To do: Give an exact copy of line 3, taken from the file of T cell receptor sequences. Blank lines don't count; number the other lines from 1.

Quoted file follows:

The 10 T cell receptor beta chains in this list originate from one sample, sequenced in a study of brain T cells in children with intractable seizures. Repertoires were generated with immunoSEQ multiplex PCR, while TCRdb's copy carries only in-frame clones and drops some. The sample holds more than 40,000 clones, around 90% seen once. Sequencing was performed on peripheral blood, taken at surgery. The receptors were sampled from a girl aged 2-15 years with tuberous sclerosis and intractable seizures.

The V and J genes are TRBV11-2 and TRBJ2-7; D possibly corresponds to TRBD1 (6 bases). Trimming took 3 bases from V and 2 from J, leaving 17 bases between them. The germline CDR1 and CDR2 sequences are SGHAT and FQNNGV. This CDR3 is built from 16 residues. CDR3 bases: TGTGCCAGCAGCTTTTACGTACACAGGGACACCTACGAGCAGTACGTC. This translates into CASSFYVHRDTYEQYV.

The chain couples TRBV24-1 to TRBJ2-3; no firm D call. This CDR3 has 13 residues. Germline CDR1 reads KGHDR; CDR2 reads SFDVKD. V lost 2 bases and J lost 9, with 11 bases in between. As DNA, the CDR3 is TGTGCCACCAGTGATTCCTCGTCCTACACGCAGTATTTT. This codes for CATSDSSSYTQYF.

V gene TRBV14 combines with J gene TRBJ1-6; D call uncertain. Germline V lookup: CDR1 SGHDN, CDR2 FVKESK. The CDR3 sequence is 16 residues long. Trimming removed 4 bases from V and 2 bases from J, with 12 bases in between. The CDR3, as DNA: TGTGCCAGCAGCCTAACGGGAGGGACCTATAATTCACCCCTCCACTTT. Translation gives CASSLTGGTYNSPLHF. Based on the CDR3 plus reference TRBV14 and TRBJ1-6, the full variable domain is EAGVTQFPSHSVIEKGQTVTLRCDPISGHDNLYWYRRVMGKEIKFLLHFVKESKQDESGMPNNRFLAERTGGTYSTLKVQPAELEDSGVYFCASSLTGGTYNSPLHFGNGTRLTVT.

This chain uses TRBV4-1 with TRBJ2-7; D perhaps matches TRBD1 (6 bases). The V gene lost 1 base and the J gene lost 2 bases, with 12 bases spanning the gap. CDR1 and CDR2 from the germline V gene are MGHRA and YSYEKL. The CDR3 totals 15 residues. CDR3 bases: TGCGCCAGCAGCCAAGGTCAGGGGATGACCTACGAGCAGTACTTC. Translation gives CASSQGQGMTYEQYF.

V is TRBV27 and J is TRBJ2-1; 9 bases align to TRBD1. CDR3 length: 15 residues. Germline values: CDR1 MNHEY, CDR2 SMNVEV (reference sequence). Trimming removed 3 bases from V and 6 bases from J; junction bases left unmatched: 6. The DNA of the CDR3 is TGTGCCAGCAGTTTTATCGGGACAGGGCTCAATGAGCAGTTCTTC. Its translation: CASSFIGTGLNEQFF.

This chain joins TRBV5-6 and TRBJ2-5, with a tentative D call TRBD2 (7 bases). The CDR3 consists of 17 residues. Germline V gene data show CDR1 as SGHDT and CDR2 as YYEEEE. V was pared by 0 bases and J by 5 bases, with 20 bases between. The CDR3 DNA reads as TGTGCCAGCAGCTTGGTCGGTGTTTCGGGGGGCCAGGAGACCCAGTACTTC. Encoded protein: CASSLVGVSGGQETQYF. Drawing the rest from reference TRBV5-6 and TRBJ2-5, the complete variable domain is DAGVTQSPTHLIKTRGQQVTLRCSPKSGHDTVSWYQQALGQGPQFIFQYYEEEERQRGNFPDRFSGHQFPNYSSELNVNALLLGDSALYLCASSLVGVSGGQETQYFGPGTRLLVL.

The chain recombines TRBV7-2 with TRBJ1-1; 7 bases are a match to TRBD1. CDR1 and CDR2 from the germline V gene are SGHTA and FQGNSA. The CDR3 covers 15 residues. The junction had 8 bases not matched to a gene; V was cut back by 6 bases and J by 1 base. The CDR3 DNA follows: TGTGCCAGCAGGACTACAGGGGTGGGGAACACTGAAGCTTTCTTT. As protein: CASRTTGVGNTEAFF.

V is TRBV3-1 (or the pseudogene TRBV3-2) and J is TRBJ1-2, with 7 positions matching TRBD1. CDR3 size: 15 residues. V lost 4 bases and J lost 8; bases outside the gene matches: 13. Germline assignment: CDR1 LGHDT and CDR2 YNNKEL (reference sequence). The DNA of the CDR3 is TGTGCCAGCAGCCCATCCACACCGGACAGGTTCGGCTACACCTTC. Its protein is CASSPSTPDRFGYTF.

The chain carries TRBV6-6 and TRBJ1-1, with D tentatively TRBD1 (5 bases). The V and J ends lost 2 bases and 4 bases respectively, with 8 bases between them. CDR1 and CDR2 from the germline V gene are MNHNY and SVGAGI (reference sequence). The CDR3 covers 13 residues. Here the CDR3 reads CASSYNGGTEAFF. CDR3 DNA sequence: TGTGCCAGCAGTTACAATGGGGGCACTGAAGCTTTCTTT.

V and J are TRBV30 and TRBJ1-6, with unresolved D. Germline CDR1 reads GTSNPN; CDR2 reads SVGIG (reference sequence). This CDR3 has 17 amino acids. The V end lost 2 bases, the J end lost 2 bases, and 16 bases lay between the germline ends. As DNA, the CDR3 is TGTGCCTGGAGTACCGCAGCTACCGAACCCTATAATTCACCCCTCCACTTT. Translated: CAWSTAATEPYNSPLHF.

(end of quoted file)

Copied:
The chain couples TRBV24-1 to TRBJ2-3; no firm D call. This CDR3 has 13 residues. Germline CDR1 reads KGHDR; CDR2 reads SFDVKD. V lost 2 bases and J lost 9, with 11 bases in between. As DNA, the CDR3 is TGTGCCACCAGTGATTCCTCGTCCTACACGCAGTATTTT. This codes for CATSDSSSYTQYF.